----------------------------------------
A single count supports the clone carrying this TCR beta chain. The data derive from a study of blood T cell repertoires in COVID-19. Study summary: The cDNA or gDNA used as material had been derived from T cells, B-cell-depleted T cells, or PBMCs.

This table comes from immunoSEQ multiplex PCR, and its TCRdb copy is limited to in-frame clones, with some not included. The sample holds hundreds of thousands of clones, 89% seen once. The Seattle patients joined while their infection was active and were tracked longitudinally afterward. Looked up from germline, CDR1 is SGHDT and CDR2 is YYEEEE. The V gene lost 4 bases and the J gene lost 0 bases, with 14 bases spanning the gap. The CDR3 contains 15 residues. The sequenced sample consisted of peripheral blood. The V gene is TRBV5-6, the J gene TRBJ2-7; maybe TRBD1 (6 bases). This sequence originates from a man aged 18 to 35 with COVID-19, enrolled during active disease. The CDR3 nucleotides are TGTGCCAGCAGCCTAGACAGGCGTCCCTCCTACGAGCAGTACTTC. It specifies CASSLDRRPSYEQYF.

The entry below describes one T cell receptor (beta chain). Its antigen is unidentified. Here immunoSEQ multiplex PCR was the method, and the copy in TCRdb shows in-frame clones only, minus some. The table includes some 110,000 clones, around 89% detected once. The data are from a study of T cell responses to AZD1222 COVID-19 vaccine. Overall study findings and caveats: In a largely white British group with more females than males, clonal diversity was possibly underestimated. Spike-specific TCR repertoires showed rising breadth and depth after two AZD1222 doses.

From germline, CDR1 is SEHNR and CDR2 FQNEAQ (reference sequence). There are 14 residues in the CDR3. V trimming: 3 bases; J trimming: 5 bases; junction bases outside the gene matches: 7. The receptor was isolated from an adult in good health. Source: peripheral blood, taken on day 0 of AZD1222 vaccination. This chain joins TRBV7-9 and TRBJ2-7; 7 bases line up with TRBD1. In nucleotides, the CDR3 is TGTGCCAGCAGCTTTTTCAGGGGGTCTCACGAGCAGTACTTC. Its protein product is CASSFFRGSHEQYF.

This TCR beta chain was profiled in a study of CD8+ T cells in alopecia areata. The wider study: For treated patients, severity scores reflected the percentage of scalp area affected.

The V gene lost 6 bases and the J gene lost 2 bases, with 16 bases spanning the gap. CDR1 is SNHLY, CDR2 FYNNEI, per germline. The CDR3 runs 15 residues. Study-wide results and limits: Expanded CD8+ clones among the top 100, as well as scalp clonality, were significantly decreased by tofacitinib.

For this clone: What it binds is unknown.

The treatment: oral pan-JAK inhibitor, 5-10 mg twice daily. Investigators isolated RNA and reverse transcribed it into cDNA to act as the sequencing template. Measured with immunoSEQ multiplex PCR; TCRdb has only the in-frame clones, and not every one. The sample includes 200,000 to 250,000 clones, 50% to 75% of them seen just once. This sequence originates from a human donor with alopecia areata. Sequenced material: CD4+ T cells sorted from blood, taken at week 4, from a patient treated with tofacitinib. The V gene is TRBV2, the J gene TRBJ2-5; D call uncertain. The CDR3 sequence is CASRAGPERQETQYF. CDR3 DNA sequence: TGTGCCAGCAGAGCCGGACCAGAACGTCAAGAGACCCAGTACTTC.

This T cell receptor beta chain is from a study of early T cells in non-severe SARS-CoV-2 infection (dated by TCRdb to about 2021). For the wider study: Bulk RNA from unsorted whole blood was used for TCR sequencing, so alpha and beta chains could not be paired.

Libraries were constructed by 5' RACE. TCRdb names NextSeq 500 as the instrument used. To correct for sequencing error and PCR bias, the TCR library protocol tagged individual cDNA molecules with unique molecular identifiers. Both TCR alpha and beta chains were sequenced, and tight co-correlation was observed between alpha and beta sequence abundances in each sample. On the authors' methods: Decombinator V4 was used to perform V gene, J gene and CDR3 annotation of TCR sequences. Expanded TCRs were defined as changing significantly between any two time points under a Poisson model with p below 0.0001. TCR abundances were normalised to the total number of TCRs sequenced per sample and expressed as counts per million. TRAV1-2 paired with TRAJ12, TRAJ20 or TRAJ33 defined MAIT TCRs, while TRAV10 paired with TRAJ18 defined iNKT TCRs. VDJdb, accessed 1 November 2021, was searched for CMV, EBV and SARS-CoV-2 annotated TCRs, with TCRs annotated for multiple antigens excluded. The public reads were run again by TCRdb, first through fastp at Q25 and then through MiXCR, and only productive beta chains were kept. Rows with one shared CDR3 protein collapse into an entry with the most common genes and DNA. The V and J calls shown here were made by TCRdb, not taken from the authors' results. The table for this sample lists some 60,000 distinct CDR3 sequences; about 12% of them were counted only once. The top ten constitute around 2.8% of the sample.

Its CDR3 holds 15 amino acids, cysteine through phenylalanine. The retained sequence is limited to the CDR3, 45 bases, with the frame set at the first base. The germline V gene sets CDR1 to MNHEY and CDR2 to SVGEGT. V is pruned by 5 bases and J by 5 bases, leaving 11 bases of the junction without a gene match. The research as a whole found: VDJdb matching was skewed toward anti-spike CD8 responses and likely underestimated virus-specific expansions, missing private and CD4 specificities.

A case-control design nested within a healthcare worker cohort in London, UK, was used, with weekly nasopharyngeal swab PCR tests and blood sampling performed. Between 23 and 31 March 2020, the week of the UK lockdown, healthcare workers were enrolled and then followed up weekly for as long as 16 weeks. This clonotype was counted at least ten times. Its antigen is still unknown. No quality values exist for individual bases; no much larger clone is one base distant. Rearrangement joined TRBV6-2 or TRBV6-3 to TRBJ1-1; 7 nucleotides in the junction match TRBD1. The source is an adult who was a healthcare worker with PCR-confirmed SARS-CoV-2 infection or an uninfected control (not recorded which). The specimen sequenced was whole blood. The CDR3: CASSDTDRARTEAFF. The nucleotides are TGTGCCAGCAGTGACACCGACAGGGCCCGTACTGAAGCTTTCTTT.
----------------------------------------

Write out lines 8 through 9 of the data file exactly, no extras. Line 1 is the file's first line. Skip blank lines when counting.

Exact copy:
The treatment: oral pan-JAK inhibitor, 5-10 mg twice daily. Investigators isolated RNA and reverse transcribed it into cDNA to act as the sequencing template. Measured with immunoSEQ multiplex PCR; TCRdb has only the in-frame clones, and not every one. The sample includes 200,000 to 250,000 clones, 50% to 75% of them seen just once. This sequence originates from a human donor with alopecia areata. Sequenced material: CD4+ T cells sorted from blood, taken at week 4, from a patient treated with tofacitinib. The V gene is TRBV2, the J gene TRBJ2-5; D call uncertain. The CDR3 sequence is CASRAGPERQETQYF. CDR3 DNA sequence: TGTGCCAGCAGAGCCGGACCAGAACGTCAAGAGACCCAGTACTTC.

This T cell receptor beta chain is from a study of early T cells in non-severe SARS-CoV-2 infection (dated by TCRdb to about 2021). For the wider study: Bulk RNA from unsorted whole blood was used for TCR sequencing, so alpha and beta chains could not be paired.